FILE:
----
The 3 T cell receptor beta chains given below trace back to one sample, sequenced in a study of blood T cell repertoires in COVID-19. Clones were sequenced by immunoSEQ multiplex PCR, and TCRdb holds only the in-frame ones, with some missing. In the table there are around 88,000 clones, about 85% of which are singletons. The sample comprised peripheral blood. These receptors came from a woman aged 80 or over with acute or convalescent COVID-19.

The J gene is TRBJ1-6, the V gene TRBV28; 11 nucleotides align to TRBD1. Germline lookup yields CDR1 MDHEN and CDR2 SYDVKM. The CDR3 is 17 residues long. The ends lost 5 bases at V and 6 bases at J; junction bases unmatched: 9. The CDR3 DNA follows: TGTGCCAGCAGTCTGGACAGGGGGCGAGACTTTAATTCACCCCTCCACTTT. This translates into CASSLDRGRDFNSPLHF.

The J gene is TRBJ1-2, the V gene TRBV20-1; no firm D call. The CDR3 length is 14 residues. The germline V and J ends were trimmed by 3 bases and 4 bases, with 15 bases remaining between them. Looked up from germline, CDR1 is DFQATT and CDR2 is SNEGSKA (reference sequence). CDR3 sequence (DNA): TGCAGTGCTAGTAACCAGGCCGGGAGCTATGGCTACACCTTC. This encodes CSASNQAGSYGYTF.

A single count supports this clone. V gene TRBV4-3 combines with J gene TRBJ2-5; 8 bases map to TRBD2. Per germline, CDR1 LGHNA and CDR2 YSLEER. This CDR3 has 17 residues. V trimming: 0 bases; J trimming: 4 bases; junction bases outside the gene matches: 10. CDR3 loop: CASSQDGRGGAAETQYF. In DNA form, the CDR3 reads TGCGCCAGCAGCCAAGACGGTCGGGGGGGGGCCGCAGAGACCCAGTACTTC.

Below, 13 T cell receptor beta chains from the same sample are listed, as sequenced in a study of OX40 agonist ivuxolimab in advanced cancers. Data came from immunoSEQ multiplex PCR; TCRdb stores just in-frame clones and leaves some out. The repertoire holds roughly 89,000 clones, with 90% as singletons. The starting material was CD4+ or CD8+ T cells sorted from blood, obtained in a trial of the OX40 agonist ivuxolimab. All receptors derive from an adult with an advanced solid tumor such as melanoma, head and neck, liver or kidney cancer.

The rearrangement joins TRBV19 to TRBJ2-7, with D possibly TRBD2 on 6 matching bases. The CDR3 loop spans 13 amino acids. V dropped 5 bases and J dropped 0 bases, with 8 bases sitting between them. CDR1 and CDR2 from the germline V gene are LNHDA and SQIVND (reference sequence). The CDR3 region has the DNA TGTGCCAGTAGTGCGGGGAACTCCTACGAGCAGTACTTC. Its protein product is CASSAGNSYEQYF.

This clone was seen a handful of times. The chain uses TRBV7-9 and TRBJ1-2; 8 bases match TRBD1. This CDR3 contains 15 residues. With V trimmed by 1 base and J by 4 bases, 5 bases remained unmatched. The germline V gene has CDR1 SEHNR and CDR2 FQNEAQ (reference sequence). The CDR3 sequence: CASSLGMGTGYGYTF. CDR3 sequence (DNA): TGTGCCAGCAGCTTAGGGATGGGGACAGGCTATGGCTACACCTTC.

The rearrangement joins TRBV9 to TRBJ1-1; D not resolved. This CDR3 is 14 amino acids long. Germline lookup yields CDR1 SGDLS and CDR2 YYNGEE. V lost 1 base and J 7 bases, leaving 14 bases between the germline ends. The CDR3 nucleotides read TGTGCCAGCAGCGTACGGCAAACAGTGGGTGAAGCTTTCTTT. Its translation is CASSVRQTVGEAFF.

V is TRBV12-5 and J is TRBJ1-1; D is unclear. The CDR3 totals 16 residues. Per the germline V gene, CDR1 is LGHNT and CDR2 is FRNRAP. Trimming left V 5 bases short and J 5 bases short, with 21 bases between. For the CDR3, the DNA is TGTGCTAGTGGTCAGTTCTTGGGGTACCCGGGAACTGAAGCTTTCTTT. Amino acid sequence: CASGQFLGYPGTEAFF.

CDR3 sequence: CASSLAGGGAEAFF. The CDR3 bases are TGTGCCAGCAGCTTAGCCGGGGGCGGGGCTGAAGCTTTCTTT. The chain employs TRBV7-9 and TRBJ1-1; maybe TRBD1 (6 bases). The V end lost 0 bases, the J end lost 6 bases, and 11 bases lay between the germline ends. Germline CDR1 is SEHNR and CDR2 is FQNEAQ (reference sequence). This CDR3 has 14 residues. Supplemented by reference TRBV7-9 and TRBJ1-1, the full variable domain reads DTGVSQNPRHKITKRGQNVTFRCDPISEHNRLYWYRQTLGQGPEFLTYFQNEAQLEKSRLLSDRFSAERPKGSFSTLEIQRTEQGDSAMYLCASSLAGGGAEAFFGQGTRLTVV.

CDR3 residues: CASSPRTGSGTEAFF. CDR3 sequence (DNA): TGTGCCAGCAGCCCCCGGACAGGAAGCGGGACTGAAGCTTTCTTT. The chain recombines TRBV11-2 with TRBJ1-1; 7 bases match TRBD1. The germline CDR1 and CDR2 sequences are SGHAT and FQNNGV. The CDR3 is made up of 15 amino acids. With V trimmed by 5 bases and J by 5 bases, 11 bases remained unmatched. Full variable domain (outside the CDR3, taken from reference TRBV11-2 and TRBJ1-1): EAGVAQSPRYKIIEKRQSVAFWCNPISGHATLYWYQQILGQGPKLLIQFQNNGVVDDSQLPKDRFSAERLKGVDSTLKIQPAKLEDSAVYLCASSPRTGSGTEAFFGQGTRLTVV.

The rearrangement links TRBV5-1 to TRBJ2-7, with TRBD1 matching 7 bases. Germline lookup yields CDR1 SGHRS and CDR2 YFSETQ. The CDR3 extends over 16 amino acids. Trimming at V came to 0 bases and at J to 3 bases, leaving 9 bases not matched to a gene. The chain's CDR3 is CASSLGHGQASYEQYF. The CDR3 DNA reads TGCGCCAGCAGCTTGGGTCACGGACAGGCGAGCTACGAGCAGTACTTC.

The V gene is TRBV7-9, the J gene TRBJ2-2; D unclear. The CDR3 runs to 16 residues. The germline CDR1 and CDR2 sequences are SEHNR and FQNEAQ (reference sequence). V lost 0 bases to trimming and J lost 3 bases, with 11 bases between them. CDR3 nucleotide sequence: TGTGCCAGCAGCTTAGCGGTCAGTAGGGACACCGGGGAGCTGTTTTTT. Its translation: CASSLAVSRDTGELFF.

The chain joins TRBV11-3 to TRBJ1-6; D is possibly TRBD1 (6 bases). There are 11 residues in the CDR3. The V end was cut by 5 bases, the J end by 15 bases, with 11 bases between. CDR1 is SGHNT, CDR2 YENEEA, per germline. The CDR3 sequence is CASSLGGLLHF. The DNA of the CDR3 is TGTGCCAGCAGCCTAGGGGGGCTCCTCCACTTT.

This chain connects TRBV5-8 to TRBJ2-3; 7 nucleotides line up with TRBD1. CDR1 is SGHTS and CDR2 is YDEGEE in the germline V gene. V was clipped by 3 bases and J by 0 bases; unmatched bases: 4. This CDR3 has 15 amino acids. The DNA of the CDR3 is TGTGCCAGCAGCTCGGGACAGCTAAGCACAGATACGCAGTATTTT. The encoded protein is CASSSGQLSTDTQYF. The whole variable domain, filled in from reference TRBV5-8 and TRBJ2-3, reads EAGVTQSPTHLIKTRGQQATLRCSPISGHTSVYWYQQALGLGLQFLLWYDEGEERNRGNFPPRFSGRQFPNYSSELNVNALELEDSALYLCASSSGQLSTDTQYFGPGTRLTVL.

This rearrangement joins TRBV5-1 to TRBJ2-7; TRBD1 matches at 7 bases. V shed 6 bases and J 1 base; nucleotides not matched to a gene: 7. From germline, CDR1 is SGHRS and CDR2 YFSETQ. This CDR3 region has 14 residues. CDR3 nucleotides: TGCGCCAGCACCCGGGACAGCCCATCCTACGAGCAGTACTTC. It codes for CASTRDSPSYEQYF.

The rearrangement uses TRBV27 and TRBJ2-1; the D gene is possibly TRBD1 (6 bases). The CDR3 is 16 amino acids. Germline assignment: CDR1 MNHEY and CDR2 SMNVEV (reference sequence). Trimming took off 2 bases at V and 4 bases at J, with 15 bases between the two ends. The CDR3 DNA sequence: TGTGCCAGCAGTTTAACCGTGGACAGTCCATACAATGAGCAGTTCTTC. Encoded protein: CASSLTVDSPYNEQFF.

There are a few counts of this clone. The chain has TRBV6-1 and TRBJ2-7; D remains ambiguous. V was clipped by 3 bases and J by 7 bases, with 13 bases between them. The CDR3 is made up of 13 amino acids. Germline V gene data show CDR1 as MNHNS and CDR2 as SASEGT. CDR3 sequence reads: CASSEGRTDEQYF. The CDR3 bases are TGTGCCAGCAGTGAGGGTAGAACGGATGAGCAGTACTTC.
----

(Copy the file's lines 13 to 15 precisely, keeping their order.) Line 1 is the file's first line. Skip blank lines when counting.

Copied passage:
The V gene is TRBV7-9, the J gene TRBJ2-2; D unclear. The CDR3 runs to 16 residues. The germline CDR1 and CDR2 sequences are SEHNR and FQNEAQ (reference sequence). V lost 0 bases to trimming and J lost 3 bases, with 11 bases between them. CDR3 nucleotide sequence: TGTGCCAGCAGCTTAGCGGTCAGTAGGGACACCGGGGAGCTGTTTTTT. Its translation: CASSLAVSRDTGELFF.

The chain joins TRBV11-3 to TRBJ1-6; D is possibly TRBD1 (6 bases). There are 11 residues in the CDR3. The V end was cut by 5 bases, the J end by 15 bases, with 11 bases between. CDR1 is SGHNT, CDR2 YENEEA, per germline. The CDR3 sequence is CASSLGGLLHF. The DNA of the CDR3 is TGTGCCAGCAGCCTAGGGGGGCTCCTCCACTTT.

This chain connects TRBV5-8 to TRBJ2-3; 7 nucleotides line up with TRBD1. CDR1 is SGHTS and CDR2 is YDEGEE in the germline V gene. V was clipped by 3 bases and J by 0 bases; unmatched bases: 4. This CDR3 has 15 amino acids. The DNA of the CDR3 is TGTGCCAGCAGCTCGGGACAGCTAAGCACAGATACGCAGTATTTT. The encoded protein is CASSSGQLSTDTQYF. The whole variable domain, filled in from reference TRBV5-8 and TRBJ2-3, reads EAGVTQSPTHLIKTRGQQATLRCSPISGHTSVYWYQQALGLGLQFLLWYDEGEERNRGNFPPRFSGRQFPNYSSELNVNALELEDSALYLCASSSGQLSTDTQYFGPGTRLTVL.